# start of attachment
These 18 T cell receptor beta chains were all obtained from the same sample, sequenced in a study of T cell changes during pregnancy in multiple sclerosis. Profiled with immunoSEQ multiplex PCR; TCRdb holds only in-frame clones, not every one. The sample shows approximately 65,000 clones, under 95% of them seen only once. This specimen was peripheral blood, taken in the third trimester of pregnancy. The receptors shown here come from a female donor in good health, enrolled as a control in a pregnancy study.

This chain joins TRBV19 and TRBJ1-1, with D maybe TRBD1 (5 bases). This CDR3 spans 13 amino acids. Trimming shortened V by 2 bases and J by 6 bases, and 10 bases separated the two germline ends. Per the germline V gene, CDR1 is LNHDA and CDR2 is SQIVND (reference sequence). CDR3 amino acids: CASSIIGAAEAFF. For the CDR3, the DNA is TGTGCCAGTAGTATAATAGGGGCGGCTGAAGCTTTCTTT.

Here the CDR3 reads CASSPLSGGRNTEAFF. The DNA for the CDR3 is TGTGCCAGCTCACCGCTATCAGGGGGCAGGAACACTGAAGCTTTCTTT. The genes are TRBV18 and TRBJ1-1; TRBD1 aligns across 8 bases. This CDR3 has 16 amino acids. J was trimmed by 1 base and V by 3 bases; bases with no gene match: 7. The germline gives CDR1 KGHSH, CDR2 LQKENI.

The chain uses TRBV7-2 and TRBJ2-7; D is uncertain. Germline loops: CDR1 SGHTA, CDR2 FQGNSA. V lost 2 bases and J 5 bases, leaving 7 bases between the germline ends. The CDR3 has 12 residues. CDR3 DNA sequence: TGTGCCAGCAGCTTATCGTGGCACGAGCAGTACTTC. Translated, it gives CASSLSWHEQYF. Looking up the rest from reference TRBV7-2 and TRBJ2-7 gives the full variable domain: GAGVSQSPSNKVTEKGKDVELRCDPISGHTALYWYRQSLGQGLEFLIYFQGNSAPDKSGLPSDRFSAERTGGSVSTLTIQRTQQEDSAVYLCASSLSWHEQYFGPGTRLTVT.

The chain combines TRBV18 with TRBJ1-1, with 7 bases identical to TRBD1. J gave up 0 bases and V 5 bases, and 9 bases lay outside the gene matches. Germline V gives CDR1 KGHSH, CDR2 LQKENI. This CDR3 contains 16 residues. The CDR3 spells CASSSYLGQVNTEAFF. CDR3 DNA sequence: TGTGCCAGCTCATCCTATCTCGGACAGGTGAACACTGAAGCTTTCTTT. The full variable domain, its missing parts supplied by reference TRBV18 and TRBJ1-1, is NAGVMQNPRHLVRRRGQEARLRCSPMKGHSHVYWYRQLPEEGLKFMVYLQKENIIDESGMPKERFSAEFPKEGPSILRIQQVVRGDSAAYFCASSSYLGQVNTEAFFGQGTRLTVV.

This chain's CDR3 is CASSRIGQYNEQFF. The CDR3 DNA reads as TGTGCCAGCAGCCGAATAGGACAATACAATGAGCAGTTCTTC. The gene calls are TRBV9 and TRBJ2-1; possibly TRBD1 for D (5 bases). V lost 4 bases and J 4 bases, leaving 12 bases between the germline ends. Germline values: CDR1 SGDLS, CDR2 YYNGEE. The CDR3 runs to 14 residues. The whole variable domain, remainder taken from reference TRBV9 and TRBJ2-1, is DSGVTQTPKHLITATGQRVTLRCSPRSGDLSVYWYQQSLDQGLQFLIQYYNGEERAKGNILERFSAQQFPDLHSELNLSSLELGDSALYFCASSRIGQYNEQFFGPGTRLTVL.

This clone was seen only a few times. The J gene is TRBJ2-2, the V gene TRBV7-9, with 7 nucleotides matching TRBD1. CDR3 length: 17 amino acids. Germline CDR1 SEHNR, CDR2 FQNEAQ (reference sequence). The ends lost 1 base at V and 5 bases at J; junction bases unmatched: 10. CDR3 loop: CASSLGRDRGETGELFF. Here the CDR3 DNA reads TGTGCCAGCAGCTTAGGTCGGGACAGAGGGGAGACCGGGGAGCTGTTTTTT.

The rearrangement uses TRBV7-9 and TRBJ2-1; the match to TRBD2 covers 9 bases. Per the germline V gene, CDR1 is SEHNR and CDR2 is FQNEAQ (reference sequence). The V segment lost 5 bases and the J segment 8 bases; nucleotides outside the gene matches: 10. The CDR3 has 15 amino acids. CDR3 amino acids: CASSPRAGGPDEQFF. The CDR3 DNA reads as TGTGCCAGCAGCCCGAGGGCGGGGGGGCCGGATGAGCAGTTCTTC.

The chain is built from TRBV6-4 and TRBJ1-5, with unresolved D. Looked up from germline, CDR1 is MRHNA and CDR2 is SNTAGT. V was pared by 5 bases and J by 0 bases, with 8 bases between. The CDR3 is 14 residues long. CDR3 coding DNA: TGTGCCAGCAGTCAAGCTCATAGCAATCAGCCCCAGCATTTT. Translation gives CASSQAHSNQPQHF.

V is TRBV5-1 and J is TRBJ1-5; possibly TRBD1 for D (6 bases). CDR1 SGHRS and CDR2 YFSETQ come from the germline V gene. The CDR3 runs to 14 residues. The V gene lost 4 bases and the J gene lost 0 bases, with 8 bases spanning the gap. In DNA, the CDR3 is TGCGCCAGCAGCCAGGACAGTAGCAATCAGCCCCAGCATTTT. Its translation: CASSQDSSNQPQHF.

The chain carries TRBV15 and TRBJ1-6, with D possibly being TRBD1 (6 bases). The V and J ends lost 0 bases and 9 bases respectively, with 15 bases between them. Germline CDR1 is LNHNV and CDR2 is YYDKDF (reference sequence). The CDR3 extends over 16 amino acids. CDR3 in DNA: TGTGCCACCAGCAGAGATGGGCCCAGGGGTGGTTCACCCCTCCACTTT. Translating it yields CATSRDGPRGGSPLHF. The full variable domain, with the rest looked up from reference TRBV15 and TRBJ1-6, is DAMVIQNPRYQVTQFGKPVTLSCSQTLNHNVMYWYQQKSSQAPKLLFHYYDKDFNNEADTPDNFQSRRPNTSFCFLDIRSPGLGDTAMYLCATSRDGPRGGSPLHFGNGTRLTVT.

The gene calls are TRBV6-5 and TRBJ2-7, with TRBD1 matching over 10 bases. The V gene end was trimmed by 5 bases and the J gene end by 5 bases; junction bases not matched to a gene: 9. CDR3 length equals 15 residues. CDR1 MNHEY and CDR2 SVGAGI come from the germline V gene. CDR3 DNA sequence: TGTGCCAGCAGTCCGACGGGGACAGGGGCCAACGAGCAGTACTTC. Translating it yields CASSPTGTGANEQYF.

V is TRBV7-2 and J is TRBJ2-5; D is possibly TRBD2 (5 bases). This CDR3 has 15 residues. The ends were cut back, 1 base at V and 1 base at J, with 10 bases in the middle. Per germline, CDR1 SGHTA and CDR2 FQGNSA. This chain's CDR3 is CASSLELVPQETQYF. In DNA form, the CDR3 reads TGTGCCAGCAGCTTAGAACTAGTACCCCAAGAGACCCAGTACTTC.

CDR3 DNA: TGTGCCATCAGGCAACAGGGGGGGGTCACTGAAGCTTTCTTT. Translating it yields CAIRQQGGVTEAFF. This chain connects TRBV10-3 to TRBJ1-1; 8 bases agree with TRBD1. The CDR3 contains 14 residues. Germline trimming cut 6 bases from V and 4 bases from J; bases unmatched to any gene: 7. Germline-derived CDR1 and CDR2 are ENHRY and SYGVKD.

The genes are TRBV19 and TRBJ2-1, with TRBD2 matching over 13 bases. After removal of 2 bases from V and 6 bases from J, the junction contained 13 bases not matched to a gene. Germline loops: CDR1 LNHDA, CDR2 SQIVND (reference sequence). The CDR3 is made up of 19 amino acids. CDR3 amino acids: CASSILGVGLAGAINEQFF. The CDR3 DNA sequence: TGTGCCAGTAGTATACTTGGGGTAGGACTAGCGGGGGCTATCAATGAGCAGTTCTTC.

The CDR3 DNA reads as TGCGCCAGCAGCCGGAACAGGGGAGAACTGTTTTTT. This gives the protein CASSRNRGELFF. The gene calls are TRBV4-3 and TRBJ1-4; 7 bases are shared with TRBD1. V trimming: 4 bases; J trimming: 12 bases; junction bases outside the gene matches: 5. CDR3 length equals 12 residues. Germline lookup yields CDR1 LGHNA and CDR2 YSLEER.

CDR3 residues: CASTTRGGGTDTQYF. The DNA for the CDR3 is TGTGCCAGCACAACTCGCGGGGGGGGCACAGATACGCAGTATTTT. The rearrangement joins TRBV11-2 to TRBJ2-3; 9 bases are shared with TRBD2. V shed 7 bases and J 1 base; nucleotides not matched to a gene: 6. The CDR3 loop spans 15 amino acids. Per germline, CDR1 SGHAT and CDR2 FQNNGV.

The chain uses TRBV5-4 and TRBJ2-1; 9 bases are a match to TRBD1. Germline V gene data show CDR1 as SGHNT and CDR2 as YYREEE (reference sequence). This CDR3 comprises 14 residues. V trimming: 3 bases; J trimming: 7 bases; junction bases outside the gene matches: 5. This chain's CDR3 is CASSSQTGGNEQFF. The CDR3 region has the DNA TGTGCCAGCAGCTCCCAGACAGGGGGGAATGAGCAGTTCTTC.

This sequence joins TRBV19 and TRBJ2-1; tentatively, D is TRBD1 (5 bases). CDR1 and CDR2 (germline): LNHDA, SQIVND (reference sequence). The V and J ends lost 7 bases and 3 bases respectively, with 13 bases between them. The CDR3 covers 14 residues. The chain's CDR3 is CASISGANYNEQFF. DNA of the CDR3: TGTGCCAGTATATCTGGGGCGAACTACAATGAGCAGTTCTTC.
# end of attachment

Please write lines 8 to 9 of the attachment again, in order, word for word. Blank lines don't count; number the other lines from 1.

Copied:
The rearrangement uses TRBV7-9 and TRBJ2-1; the match to TRBD2 covers 9 bases. Per the germline V gene, CDR1 is SEHNR and CDR2 is FQNEAQ (reference sequence). The V segment lost 5 bases and the J segment 8 bases; nucleotides outside the gene matches: 10. The CDR3 has 15 amino acids. CDR3 amino acids: CASSPRAGGPDEQFF. The CDR3 DNA reads as TGTGCCAGCAGCCCGAGGGCGGGGGGGCCGGATGAGCAGTTCTTC.

The chain is built from TRBV6-4 and TRBJ1-5, with unresolved D. Looked up from germline, CDR1 is MRHNA and CDR2 is SNTAGT. V was pared by 5 bases and J by 0 bases, with 8 bases between. The CDR3 is 14 residues long. CDR3 coding DNA: TGTGCCAGCAGTCAAGCTCATAGCAATCAGCCCCAGCATTTT. Translation gives CASSQAHSNQPQHF.